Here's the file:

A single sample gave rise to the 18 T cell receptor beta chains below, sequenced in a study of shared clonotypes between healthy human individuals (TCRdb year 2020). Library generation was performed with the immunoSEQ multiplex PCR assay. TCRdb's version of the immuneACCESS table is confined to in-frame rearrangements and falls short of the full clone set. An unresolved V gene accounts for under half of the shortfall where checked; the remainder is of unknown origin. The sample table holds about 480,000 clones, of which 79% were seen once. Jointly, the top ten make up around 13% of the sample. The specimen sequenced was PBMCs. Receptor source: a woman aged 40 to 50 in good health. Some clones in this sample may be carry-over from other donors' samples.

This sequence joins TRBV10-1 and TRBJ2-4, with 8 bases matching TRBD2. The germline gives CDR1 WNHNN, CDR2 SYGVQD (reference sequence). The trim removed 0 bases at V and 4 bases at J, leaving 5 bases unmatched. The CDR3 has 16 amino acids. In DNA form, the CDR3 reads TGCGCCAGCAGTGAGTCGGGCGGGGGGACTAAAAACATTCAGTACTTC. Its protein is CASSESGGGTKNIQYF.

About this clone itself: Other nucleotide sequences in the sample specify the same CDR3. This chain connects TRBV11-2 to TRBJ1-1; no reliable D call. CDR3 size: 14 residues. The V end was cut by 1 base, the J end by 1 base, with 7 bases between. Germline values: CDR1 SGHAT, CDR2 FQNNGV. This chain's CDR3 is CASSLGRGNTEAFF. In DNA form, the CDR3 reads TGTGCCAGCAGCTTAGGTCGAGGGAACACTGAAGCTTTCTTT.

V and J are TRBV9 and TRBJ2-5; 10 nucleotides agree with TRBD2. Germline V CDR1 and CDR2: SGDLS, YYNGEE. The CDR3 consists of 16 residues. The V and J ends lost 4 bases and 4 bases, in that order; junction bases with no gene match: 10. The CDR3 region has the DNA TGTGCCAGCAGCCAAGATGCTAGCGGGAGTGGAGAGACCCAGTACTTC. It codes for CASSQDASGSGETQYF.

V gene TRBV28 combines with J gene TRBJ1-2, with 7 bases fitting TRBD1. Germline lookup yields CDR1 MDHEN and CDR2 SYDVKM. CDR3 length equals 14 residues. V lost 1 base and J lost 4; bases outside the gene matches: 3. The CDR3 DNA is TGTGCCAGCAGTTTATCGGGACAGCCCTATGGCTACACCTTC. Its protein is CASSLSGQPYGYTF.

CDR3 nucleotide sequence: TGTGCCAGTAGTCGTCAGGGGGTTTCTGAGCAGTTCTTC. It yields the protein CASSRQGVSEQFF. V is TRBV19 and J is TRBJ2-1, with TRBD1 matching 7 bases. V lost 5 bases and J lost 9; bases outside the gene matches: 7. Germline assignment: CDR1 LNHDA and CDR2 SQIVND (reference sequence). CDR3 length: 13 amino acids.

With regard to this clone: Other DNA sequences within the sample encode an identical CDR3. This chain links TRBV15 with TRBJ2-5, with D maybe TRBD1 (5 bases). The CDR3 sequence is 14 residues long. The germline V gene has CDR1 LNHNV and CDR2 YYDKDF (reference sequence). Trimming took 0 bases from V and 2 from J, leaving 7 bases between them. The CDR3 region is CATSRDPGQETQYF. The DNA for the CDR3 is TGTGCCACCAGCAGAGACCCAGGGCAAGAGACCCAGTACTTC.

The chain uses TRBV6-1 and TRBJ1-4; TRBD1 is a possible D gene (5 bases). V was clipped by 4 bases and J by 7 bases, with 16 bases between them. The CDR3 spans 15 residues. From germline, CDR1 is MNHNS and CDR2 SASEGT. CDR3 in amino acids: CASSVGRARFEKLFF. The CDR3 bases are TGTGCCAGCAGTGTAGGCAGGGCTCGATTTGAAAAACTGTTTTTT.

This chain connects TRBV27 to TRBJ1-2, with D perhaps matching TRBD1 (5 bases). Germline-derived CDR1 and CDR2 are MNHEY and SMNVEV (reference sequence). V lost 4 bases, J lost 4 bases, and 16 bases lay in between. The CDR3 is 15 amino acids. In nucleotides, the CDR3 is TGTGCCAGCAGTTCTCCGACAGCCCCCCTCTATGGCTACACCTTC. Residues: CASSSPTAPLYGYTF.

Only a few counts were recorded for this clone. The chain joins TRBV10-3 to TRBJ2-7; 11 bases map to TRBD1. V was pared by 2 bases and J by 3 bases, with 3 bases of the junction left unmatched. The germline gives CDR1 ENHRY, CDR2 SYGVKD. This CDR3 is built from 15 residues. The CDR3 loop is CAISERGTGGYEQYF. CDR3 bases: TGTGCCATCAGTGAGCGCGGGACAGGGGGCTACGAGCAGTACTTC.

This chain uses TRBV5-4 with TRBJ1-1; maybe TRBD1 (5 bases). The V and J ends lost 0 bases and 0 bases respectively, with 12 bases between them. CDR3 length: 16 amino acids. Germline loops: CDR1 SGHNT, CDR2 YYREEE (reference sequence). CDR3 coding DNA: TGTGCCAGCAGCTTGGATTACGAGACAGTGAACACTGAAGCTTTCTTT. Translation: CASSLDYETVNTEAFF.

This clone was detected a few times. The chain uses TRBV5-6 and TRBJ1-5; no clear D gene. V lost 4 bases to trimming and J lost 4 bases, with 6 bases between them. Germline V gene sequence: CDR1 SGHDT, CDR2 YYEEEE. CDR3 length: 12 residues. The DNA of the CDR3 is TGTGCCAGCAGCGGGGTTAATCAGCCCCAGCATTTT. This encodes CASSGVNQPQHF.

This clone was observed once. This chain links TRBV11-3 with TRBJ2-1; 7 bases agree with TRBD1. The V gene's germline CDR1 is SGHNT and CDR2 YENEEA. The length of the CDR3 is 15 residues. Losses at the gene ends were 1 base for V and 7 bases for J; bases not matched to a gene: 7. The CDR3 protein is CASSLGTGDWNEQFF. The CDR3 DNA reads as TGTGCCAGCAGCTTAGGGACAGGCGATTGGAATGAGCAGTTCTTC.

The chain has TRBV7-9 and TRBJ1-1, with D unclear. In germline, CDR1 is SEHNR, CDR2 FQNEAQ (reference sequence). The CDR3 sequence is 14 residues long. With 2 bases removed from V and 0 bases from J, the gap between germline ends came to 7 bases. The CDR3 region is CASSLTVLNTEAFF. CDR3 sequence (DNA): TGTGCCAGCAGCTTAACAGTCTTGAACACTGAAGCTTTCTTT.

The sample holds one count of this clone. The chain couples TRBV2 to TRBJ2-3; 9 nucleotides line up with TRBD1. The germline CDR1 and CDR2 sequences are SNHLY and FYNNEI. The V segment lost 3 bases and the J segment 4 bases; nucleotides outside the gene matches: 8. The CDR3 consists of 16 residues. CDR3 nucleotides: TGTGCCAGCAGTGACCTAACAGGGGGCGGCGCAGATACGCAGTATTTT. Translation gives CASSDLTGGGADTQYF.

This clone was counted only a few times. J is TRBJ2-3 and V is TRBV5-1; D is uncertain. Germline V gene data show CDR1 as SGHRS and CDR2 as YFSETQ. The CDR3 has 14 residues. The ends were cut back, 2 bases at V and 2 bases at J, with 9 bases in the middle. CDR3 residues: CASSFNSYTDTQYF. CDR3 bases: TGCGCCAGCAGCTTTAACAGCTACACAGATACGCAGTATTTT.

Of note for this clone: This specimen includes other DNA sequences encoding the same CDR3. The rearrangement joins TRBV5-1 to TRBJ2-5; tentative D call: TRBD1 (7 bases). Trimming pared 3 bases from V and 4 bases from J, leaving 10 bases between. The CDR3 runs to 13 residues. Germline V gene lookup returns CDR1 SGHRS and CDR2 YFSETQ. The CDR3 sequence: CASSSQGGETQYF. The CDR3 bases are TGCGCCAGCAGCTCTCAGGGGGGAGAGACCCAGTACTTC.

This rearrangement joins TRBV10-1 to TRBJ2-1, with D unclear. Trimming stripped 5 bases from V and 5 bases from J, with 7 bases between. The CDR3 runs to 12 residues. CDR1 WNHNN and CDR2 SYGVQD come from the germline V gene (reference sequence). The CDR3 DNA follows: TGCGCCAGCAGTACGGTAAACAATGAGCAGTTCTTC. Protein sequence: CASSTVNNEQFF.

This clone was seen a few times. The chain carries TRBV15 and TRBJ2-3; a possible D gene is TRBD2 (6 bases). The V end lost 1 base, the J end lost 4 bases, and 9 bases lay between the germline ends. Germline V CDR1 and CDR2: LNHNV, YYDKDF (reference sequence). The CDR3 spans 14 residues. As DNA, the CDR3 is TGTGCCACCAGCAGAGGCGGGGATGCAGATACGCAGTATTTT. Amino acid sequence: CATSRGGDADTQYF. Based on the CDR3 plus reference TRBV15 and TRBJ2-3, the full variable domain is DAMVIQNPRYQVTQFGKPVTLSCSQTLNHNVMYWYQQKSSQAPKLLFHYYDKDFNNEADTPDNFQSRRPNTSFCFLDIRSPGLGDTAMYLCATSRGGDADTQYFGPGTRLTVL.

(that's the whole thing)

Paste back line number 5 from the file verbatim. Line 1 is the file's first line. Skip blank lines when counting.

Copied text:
V gene TRBV28 combines with J gene TRBJ1-2, with 7 bases fitting TRBD1. Germline lookup yields CDR1 MDHEN and CDR2 SYDVKM. CDR3 length equals 14 residues. V lost 1 base and J lost 4; bases outside the gene matches: 3. The CDR3 DNA is TGTGCCAGCAGTTTATCGGGACAGCCCTATGGCTACACCTTC. Its protein is CASSLSGQPYGYTF.